Skopje has been through a lot lately. Whether it wanted it or not, in recent years the capital of North Macedonia has undergone an incredibly costly – and some would say slightly absurd – makeover. Take a look beyond the newly constructed, gaudy facades and eccentric embellishments though, and you will find more history, atmosphere and hospitality than you can shake a kebap at.
For a relatively poor European nation, having the government drop an estimated €200 to €500 million on a hardly necessary redesign of the capital has been highly contentious – and yet it happened. The infamous ‘Skopje 2014’ project saw the construction or remodel of dozens of new government buildings, museums and the National Theatre (not to mention a triumphal arch and two bridges) in what can be described as a mix of baroque, neoclassical and Las Vegas fashion. It also meant the installment of an excessive number of new monuments and bronze statues, with the 22m-high ‘Warrior on a Horse’ (complete with fountain and musical light show) in Ploštad Makedonija taking the cake.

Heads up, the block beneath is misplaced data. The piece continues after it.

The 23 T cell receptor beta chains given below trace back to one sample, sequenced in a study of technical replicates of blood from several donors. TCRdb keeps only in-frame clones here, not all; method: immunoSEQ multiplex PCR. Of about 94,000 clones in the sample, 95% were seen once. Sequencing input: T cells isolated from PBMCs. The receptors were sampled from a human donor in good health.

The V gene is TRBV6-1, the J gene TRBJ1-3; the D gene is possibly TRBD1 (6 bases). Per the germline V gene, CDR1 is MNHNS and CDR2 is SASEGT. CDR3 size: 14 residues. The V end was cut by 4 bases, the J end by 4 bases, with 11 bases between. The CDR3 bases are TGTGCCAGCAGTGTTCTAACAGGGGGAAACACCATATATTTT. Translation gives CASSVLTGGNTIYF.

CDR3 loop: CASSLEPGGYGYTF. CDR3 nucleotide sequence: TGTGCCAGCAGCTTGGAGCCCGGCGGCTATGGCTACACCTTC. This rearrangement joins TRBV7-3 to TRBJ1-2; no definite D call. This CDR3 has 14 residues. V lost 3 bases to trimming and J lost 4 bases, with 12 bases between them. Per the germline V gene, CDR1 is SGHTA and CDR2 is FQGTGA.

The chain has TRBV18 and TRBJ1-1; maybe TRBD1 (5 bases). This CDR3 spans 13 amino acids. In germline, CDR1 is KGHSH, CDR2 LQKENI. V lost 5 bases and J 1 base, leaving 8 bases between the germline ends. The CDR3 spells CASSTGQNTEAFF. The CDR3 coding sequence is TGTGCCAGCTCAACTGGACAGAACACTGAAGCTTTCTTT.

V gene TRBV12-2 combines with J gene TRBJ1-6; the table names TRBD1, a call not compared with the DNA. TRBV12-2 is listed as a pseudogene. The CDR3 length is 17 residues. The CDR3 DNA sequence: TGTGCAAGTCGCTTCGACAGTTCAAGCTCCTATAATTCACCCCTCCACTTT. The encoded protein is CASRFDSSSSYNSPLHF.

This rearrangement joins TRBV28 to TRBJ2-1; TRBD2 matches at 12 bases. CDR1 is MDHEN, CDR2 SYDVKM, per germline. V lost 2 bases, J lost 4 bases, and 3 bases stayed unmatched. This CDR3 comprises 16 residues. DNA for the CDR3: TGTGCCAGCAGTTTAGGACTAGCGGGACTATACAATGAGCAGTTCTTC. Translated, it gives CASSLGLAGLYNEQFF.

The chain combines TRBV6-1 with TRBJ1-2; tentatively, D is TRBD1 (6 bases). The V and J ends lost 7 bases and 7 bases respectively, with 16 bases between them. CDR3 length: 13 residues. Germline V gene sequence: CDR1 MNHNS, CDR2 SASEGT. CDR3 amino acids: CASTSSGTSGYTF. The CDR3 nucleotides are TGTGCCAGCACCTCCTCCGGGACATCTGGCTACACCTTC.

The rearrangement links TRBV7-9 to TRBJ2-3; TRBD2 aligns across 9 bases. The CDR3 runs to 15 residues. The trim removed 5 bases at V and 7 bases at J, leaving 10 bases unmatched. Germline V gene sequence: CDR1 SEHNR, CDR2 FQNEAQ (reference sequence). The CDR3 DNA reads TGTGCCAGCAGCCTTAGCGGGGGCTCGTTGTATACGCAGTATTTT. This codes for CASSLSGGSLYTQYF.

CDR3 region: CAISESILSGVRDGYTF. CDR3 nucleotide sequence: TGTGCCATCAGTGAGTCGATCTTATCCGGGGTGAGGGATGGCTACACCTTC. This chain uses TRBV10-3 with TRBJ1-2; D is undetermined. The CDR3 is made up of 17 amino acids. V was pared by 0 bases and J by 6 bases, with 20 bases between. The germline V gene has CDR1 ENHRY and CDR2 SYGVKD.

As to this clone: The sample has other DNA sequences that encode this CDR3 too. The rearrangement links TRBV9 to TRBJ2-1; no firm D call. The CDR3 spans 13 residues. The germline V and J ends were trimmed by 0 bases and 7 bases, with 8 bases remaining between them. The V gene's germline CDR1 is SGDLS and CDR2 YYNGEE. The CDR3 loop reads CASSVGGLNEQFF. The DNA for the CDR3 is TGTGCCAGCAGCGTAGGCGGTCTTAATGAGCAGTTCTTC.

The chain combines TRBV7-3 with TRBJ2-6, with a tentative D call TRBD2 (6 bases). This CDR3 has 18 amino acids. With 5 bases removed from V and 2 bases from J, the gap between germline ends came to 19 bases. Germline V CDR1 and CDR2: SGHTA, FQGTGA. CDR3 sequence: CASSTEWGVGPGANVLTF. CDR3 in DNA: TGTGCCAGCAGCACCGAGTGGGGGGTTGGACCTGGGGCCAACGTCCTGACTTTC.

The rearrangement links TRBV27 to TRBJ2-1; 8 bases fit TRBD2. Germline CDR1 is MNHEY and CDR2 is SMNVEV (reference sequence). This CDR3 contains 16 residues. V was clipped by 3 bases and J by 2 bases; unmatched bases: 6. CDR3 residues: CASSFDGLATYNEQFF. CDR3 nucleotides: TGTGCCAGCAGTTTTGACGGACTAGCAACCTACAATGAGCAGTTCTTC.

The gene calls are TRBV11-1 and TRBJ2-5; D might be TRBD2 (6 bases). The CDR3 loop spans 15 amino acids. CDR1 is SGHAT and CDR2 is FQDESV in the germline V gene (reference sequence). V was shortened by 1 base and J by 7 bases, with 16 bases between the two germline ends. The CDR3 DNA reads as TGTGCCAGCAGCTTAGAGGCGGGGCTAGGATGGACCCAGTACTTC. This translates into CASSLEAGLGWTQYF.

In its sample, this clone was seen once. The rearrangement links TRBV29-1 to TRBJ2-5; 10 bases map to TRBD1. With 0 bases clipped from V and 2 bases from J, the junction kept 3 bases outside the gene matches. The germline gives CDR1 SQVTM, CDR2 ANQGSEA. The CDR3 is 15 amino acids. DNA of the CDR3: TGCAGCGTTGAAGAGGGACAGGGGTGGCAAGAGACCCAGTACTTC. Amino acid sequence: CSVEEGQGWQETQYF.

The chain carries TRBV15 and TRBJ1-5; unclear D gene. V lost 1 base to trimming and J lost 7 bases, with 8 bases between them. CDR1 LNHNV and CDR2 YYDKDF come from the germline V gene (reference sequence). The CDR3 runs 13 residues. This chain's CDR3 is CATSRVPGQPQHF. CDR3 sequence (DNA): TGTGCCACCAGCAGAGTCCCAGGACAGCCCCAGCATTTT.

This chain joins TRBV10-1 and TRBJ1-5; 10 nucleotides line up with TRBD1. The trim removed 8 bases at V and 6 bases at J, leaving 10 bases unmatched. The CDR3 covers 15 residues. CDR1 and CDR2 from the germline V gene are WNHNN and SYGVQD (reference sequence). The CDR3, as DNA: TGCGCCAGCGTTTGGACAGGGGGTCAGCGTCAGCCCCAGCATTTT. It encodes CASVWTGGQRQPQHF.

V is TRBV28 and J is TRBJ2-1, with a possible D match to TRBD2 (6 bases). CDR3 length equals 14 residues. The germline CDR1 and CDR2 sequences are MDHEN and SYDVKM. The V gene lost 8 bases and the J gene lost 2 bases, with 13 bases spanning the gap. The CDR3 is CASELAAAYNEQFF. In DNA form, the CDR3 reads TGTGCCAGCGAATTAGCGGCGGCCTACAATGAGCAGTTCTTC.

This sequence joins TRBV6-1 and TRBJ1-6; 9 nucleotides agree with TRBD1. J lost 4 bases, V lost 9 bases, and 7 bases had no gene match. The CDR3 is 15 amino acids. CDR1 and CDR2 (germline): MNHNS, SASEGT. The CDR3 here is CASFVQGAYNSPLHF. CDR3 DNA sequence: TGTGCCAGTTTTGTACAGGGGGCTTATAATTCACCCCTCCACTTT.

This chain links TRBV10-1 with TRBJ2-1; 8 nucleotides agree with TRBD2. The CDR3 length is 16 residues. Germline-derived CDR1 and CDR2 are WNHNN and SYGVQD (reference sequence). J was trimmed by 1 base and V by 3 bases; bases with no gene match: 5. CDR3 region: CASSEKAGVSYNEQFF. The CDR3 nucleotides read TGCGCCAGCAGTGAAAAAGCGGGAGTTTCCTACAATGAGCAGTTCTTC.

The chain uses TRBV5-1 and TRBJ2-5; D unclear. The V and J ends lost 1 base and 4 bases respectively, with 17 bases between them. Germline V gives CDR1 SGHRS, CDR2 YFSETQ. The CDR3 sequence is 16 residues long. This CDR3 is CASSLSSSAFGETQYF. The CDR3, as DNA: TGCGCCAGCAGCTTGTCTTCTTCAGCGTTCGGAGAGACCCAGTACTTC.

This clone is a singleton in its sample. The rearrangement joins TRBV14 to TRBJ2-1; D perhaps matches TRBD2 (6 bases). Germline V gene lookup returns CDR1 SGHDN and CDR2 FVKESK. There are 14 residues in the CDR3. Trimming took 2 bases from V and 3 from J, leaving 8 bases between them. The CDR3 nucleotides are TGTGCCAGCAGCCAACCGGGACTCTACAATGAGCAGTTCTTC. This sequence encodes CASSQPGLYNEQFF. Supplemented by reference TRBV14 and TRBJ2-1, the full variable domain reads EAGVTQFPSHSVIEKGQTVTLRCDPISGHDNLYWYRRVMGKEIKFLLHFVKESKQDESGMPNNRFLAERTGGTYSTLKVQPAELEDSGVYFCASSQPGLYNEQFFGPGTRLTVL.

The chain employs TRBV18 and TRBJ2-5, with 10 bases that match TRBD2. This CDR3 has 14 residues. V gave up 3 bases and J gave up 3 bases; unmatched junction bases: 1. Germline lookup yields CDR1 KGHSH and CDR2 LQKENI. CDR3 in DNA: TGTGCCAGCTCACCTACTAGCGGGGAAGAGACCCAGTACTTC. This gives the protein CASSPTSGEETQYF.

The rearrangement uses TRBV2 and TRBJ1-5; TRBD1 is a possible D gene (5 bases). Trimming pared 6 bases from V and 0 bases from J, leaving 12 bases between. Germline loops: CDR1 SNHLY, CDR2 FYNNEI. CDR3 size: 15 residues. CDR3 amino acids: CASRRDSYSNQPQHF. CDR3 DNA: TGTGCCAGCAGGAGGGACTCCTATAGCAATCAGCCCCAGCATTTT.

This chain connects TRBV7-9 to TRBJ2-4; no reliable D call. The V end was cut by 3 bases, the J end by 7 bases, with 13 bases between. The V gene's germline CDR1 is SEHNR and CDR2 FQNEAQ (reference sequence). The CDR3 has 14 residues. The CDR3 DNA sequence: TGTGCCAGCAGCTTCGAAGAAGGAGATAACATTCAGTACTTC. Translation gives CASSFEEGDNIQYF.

The project was intended to give a boost to the national identity and bolster tourism. Though it has arguably succeeded in the latter, that might be for all the wrong reasons: Skopje’s new look overshadows the authentic attractions in what has been an important settlement for over 1500 years – and is one of the best-value city breaks in Europe right now.
Ottoman and Byzantine heritage